Does Privacy International believe that there are groups that are more likely to be targeted?
Yes, it depends on where you are. With facial recognition there is a lot of research that shows how much black people are misidentified by FRT.
There’s a historic problem of the over-policing of certain communities, new technology is not balancing this, but can only increase the issue.
When looking at stop and search regulations, statistics show the nature of stop and search powers and enable us to campaign against it. If this was never recorded or regulated it would still be a huge problem, but we wouldn’t know the scale of it. Which is like the problem we face now – the lack of statistics on surveillance means we are unable to scrutinise these powers.
Are we protesting blindly and unaware of the risks of surveillance?
That’s exactly why we have produced the Free to Protest guide. There is a lack of knowledge about the issue. We talk about the ‘chilling effect’ although people are unaware of surveillance, it is important to raise awareness about the risk without creating a fear of protesting.
How can we then find a medium between vocally showing support for a cause while protecting ourselves from our data being exploited?
Resistance isn’t really the answer. It is useful to be aware of how to reduce the risk, but ultimately it is not fair for people to have to defend themselves against unnecessary police overreach. The regulation should be effective enough and in place so the police should not be able to access our data without reason. It is very easy to capture data at scale; face data is an example.
How can we best inform others of the dangers of police surveillance?
We need a public debate around policing technologies. Facial recognition is getting some scrutiny as many organisations all over the world are increasingly complaining.
Part of the public debate is acknowledging that we should expect privacy even when in the public sphere. Just because surveillance is less visible doesn’t mean it doesn’t exist – police tend to rely on it subtly. By considering what information is ‘routinely’ gathered, more people will be aware [of it].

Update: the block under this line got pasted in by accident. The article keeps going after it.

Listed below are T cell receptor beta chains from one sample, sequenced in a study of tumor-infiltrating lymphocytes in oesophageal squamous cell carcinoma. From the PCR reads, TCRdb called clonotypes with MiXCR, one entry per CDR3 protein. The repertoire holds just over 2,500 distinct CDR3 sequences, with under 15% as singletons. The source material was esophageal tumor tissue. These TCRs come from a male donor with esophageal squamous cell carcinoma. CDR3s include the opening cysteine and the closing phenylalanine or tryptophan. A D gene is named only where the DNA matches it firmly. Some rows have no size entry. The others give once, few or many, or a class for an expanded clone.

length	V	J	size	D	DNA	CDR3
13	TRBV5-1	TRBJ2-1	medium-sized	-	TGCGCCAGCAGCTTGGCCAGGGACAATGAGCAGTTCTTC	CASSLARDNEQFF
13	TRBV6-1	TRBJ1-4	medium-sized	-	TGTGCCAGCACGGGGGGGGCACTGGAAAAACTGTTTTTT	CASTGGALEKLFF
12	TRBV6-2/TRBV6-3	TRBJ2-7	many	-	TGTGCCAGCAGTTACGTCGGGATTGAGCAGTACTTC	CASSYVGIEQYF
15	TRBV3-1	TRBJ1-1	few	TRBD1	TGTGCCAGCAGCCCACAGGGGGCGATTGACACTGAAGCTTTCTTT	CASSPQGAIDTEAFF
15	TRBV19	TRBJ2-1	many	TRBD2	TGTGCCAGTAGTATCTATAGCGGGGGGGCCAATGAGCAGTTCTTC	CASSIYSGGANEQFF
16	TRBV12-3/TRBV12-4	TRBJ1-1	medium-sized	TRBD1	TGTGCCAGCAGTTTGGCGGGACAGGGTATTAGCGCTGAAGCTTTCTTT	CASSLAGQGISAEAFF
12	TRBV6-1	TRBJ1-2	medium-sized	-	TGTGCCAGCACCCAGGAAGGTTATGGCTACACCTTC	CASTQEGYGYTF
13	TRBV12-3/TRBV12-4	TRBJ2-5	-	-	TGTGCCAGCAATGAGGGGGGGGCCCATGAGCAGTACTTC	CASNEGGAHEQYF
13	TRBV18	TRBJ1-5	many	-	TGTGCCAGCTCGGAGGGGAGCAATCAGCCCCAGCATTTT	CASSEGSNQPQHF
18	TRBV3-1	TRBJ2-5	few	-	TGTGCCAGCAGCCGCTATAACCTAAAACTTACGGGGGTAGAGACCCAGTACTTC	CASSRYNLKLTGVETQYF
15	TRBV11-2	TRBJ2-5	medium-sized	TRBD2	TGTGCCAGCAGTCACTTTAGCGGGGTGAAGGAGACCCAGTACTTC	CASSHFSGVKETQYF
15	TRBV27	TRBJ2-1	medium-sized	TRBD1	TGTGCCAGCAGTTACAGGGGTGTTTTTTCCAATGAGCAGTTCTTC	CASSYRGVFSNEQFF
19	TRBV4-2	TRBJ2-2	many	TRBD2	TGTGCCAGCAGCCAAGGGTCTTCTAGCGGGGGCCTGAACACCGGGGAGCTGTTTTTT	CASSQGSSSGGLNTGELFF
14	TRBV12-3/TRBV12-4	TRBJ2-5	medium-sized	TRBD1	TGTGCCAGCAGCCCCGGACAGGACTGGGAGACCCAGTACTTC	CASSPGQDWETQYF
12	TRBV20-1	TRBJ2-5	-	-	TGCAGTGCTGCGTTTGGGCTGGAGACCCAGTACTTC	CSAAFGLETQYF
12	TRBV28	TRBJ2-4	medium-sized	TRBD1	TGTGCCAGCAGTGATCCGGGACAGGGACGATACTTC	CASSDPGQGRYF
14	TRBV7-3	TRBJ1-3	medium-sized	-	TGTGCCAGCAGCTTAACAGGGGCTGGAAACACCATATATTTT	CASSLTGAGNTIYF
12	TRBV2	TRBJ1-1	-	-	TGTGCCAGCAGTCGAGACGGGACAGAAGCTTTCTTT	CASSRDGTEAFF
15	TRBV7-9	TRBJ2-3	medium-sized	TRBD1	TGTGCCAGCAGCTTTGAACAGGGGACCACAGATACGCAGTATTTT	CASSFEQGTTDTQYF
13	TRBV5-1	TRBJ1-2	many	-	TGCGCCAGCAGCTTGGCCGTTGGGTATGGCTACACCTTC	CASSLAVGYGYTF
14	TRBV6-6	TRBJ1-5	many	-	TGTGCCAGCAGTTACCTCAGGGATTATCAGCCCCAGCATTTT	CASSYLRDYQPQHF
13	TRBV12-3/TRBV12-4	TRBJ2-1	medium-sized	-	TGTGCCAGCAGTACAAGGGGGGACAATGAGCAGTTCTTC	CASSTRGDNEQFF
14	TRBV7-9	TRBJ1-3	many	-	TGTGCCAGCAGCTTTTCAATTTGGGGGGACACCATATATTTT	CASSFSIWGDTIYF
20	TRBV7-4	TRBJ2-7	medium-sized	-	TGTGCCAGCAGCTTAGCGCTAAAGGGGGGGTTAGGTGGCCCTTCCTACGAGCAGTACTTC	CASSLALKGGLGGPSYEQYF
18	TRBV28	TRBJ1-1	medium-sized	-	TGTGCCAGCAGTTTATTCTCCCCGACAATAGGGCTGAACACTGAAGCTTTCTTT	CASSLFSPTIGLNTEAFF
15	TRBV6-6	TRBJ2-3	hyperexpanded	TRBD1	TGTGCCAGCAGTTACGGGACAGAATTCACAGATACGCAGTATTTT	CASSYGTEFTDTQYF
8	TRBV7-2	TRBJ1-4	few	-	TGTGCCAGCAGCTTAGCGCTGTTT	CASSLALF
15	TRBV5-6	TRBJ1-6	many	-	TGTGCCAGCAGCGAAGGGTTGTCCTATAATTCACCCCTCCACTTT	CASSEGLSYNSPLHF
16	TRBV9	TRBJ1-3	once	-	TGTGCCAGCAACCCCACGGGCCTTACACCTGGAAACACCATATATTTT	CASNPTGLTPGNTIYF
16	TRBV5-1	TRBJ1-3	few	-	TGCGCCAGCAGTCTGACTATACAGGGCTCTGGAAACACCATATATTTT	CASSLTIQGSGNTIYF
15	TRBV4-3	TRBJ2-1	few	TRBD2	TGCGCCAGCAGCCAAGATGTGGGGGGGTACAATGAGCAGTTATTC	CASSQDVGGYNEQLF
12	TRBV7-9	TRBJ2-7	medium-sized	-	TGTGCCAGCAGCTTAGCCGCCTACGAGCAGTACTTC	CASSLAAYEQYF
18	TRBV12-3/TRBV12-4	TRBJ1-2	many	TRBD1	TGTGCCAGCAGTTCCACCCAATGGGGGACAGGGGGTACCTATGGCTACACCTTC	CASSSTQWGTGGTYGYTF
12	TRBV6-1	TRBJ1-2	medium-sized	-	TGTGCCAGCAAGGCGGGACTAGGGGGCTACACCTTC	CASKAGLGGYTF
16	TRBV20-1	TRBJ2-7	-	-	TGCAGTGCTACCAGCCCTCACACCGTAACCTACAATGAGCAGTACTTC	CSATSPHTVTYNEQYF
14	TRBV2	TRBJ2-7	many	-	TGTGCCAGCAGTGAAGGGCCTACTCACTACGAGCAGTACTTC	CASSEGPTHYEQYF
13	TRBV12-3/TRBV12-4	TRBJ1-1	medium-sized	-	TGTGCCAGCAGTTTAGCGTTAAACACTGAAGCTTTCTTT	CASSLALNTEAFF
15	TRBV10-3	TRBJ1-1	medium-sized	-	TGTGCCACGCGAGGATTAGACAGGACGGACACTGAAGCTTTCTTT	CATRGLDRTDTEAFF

How suppressed will protesting become?
It is very hard to tell. When considering the UK, the new policing bill may have devastating effects on our rights to protest. These measures are a direct response to Black Lives Matter protests and Extinction Rebellion protests.
[However, this] indicates that the Government may be worried that protest is effective – there should be something inspiring taken from this. It should be a sign of hope for movements.
The existential battle is if policing surveillance continues to be unchecked and develops without regulation, as more technology becomes available, ultimately 10 years from now it could close these spaces and our ability to use them for protest.
In a democracy, we cannot have this kind of asymmetry of power. A democracy cannot give our institutions and our police forces so much power and us with so little. The police cannot have access to this technology without regulation, to ‘protect’ us. Surveillance can deeply entrench power, [making] the ability to overturn regimes extremely difficult.
I am not pessimistic – there is a risk of this, but we have a healthy protest culture of positive, aspirational protesting on a wide range of issues. Protesting is often met with a response from the authorities; attempts to shut down people’s rights to protest is not new. In 2021 I hope and expect protesting to continue for decades to come.